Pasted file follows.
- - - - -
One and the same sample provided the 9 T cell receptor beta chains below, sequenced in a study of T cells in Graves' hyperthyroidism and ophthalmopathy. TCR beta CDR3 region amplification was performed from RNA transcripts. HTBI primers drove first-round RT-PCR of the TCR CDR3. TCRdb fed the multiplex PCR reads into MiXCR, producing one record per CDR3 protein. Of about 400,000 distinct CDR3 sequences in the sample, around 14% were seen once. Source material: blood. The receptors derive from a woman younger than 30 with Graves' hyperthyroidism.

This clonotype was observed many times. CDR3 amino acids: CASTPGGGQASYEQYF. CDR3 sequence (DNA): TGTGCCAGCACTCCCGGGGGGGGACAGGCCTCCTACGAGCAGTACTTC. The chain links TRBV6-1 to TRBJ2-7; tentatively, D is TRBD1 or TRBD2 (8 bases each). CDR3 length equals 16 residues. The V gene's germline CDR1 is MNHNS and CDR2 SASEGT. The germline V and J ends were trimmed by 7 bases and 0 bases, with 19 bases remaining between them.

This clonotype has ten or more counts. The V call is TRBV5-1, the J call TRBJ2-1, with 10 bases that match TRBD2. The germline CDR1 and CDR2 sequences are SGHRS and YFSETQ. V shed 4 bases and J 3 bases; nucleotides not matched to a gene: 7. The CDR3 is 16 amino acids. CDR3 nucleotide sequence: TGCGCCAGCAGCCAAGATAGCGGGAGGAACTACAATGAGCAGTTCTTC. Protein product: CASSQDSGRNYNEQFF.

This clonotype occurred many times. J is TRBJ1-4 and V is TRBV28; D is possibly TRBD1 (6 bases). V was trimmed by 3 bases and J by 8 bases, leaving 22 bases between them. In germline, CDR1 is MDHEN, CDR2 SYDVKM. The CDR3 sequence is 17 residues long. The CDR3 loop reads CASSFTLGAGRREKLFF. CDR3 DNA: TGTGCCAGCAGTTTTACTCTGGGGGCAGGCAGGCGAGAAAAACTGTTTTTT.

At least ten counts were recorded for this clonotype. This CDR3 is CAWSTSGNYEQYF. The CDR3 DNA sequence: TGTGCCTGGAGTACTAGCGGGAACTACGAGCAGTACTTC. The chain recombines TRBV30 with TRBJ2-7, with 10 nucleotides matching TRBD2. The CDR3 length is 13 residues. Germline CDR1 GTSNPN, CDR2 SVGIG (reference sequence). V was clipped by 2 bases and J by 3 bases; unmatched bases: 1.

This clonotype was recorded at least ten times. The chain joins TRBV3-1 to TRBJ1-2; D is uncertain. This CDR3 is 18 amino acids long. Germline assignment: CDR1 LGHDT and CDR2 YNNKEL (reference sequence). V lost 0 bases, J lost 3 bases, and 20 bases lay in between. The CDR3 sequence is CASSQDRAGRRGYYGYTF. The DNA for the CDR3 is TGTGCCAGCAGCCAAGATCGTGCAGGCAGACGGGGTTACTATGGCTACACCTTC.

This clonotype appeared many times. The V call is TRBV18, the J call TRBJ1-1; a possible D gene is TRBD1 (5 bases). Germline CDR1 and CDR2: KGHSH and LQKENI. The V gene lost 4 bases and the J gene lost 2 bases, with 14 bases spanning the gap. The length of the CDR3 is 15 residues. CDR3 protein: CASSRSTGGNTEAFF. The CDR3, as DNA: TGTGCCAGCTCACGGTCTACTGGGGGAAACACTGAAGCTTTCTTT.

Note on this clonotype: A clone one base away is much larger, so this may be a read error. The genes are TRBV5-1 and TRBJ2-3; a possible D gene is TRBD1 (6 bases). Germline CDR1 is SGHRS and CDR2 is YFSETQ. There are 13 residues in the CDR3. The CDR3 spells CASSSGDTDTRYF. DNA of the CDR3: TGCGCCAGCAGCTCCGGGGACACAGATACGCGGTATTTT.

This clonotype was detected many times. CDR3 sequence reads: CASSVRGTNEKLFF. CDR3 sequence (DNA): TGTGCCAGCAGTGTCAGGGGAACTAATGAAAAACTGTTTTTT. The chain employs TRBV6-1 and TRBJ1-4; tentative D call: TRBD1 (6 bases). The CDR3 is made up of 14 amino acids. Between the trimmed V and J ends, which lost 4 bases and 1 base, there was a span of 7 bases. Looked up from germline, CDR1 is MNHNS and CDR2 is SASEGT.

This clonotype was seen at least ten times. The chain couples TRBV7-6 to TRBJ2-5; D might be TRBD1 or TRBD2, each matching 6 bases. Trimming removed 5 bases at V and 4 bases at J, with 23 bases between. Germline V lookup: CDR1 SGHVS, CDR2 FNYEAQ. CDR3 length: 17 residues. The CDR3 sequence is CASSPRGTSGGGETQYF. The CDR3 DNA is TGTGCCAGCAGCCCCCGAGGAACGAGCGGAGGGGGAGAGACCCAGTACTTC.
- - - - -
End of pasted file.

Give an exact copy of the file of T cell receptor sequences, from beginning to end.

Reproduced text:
One and the same sample provided the 9 T cell receptor beta chains below, sequenced in a study of T cells in Graves' hyperthyroidism and ophthalmopathy. TCR beta CDR3 region amplification was performed from RNA transcripts. HTBI primers drove first-round RT-PCR of the TCR CDR3. TCRdb fed the multiplex PCR reads into MiXCR, producing one record per CDR3 protein. Of about 400,000 distinct CDR3 sequences in the sample, around 14% were seen once. Source material: blood. The receptors derive from a woman younger than 30 with Graves' hyperthyroidism.

This clonotype was observed many times. CDR3 amino acids: CASTPGGGQASYEQYF. CDR3 sequence (DNA): TGTGCCAGCACTCCCGGGGGGGGACAGGCCTCCTACGAGCAGTACTTC. The chain links TRBV6-1 to TRBJ2-7; tentatively, D is TRBD1 or TRBD2 (8 bases each). CDR3 length equals 16 residues. The V gene's germline CDR1 is MNHNS and CDR2 SASEGT. The germline V and J ends were trimmed by 7 bases and 0 bases, with 19 bases remaining between them.

This clonotype has ten or more counts. The V call is TRBV5-1, the J call TRBJ2-1, with 10 bases that match TRBD2. The germline CDR1 and CDR2 sequences are SGHRS and YFSETQ. V shed 4 bases and J 3 bases; nucleotides not matched to a gene: 7. The CDR3 is 16 amino acids. CDR3 nucleotide sequence: TGCGCCAGCAGCCAAGATAGCGGGAGGAACTACAATGAGCAGTTCTTC. Protein product: CASSQDSGRNYNEQFF.

This clonotype occurred many times. J is TRBJ1-4 and V is TRBV28; D is possibly TRBD1 (6 bases). V was trimmed by 3 bases and J by 8 bases, leaving 22 bases between them. In germline, CDR1 is MDHEN, CDR2 SYDVKM. The CDR3 sequence is 17 residues long. The CDR3 loop reads CASSFTLGAGRREKLFF. CDR3 DNA: TGTGCCAGCAGTTTTACTCTGGGGGCAGGCAGGCGAGAAAAACTGTTTTTT.

At least ten counts were recorded for this clonotype. This CDR3 is CAWSTSGNYEQYF. The CDR3 DNA sequence: TGTGCCTGGAGTACTAGCGGGAACTACGAGCAGTACTTC. The chain recombines TRBV30 with TRBJ2-7, with 10 nucleotides matching TRBD2. The CDR3 length is 13 residues. Germline CDR1 GTSNPN, CDR2 SVGIG (reference sequence). V was clipped by 2 bases and J by 3 bases; unmatched bases: 1.

This clonotype was recorded at least ten times. The chain joins TRBV3-1 to TRBJ1-2; D is uncertain. This CDR3 is 18 amino acids long. Germline assignment: CDR1 LGHDT and CDR2 YNNKEL (reference sequence). V lost 0 bases, J lost 3 bases, and 20 bases lay in between. The CDR3 sequence is CASSQDRAGRRGYYGYTF. The DNA for the CDR3 is TGTGCCAGCAGCCAAGATCGTGCAGGCAGACGGGGTTACTATGGCTACACCTTC.

This clonotype appeared many times. The V call is TRBV18, the J call TRBJ1-1; a possible D gene is TRBD1 (5 bases). Germline CDR1 and CDR2: KGHSH and LQKENI. The V gene lost 4 bases and the J gene lost 2 bases, with 14 bases spanning the gap. The length of the CDR3 is 15 residues. CDR3 protein: CASSRSTGGNTEAFF. The CDR3, as DNA: TGTGCCAGCTCACGGTCTACTGGGGGAAACACTGAAGCTTTCTTT.

Note on this clonotype: A clone one base away is much larger, so this may be a read error. The genes are TRBV5-1 and TRBJ2-3; a possible D gene is TRBD1 (6 bases). Germline CDR1 is SGHRS and CDR2 is YFSETQ. There are 13 residues in the CDR3. The CDR3 spells CASSSGDTDTRYF. DNA of the CDR3: TGCGCCAGCAGCTCCGGGGACACAGATACGCGGTATTTT.

This clonotype was detected many times. CDR3 sequence reads: CASSVRGTNEKLFF. CDR3 sequence (DNA): TGTGCCAGCAGTGTCAGGGGAACTAATGAAAAACTGTTTTTT. The chain employs TRBV6-1 and TRBJ1-4; tentative D call: TRBD1 (6 bases). The CDR3 is made up of 14 amino acids. Between the trimmed V and J ends, which lost 4 bases and 1 base, there was a span of 7 bases. Looked up from germline, CDR1 is MNHNS and CDR2 is SASEGT.

This clonotype was seen at least ten times. The chain couples TRBV7-6 to TRBJ2-5; D might be TRBD1 or TRBD2, each matching 6 bases. Trimming removed 5 bases at V and 4 bases at J, with 23 bases between. Germline V lookup: CDR1 SGHVS, CDR2 FNYEAQ. CDR3 length: 17 residues. The CDR3 sequence is CASSPRGTSGGGETQYF. The CDR3 DNA is TGTGCCAGCAGCCCCCGAGGAACGAGCGGAGGGGGAGAGACCCAGTACTTC.